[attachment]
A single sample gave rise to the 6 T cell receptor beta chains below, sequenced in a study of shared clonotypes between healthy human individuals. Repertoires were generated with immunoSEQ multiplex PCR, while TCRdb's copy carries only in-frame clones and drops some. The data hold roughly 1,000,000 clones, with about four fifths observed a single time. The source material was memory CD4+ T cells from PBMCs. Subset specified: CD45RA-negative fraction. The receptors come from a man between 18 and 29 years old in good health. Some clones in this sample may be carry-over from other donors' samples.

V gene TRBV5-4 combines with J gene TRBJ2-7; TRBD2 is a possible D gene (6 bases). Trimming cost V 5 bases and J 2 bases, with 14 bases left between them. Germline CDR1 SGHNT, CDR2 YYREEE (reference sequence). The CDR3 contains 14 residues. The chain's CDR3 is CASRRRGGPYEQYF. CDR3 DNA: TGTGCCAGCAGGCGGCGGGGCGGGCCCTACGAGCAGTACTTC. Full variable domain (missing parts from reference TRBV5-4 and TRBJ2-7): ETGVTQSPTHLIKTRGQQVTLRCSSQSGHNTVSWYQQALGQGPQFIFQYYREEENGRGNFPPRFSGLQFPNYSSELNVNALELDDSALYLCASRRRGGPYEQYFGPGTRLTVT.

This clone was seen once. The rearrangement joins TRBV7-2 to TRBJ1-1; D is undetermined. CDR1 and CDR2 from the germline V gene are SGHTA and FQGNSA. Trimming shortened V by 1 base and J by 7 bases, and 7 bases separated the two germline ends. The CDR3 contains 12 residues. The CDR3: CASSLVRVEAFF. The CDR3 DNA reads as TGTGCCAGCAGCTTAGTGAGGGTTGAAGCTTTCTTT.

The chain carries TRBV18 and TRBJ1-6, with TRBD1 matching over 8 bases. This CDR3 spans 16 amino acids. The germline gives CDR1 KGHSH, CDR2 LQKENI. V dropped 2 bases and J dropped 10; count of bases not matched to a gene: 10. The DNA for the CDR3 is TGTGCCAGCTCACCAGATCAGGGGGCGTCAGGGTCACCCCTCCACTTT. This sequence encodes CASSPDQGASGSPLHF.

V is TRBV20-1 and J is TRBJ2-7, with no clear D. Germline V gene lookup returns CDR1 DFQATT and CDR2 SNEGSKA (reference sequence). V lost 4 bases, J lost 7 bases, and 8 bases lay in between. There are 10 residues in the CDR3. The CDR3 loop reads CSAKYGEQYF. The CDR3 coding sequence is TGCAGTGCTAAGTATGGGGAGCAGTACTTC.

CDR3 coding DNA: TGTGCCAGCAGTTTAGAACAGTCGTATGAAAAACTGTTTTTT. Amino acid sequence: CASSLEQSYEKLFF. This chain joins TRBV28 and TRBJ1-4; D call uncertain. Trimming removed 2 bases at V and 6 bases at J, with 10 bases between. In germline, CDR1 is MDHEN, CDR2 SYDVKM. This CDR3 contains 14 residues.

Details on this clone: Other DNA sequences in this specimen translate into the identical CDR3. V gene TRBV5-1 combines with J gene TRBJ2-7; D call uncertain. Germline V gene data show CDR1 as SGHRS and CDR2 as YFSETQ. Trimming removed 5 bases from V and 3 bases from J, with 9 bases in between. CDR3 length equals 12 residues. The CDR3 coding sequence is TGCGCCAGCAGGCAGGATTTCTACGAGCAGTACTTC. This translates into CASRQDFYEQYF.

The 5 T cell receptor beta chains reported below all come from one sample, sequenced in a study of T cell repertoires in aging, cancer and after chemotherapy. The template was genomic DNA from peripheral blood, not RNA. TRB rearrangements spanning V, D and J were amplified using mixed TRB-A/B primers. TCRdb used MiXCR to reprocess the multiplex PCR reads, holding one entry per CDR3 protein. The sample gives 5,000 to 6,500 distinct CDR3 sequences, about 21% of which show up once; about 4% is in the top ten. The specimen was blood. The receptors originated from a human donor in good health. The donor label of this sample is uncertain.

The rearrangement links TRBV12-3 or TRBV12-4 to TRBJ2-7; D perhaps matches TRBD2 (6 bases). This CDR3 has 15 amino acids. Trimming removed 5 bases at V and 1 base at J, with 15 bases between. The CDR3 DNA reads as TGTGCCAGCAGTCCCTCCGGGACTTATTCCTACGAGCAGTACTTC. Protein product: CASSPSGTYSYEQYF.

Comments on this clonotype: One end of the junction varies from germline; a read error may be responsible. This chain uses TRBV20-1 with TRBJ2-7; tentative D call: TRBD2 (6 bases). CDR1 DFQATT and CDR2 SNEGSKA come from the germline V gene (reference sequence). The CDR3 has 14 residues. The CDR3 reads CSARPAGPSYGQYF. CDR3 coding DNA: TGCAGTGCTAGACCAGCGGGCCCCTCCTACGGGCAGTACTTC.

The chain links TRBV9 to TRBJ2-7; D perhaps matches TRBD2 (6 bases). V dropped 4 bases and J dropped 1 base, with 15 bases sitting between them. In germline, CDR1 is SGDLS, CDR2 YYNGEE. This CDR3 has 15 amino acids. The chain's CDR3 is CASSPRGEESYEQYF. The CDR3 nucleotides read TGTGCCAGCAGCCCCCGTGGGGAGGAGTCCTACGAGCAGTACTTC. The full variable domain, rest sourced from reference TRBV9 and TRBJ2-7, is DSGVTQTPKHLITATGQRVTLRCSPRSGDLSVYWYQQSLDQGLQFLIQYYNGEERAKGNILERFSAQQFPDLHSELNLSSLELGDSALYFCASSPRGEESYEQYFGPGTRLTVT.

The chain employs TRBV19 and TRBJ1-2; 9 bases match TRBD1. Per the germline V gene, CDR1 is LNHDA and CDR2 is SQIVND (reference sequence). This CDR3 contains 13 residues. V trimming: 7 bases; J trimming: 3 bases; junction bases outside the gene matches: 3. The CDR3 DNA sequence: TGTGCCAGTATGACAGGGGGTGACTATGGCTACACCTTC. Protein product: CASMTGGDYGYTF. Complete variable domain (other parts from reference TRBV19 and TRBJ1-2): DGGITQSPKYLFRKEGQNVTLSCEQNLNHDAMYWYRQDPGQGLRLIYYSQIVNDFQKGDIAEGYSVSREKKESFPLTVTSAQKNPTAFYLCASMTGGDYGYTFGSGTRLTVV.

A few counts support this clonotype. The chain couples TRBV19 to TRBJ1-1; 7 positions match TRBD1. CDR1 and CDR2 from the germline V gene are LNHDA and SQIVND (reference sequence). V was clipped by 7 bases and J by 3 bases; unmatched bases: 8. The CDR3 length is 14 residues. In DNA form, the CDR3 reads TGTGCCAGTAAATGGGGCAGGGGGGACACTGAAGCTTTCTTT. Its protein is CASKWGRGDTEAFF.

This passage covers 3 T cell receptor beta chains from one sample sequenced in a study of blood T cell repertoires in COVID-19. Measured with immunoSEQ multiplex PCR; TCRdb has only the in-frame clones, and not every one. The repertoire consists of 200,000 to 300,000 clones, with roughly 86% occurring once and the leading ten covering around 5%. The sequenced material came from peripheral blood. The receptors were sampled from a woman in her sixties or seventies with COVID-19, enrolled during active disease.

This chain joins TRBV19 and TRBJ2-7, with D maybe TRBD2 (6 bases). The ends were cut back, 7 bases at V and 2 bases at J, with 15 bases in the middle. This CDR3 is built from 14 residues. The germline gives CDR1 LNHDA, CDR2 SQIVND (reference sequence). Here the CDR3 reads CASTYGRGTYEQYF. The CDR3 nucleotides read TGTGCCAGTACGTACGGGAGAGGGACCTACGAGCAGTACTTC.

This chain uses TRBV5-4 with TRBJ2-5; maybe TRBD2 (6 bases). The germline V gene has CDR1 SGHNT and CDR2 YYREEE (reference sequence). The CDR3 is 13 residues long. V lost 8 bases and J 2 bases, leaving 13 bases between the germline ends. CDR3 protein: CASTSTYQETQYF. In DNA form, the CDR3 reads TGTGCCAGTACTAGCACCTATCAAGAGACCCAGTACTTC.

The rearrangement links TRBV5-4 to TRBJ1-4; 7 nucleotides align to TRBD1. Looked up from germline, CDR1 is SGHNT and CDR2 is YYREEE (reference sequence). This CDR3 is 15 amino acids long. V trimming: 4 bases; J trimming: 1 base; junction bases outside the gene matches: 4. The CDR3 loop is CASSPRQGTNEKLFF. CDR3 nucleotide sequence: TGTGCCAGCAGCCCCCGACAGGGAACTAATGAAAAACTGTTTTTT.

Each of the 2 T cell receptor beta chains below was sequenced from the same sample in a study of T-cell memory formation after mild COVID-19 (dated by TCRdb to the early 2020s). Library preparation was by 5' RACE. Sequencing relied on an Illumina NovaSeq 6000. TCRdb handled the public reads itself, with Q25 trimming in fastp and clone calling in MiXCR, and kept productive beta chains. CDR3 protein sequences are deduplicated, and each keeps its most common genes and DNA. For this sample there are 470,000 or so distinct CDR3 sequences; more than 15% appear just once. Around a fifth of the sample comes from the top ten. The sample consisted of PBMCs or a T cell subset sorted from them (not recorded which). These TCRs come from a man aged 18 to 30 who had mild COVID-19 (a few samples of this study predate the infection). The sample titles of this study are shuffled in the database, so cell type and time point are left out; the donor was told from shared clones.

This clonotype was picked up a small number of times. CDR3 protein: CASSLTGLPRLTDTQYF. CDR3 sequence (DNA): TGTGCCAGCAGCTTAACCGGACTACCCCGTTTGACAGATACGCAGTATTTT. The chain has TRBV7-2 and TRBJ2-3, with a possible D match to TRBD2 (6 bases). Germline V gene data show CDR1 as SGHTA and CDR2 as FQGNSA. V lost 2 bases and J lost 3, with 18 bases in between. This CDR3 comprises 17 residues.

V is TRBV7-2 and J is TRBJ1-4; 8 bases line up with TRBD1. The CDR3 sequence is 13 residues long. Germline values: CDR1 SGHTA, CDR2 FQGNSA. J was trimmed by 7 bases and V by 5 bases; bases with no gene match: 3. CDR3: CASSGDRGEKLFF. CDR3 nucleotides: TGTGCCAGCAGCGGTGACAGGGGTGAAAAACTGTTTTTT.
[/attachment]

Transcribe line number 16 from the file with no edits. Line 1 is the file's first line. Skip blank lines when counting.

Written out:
This chain uses TRBV5-4 with TRBJ2-5; maybe TRBD2 (6 bases). The germline V gene has CDR1 SGHNT and CDR2 YYREEE (reference sequence). The CDR3 is 13 residues long. V lost 8 bases and J 2 bases, leaving 13 bases between the germline ends. CDR3 protein: CASTSTYQETQYF. In DNA form, the CDR3 reads TGTGCCAGTACTAGCACCTATCAAGAGACCCAGTACTTC.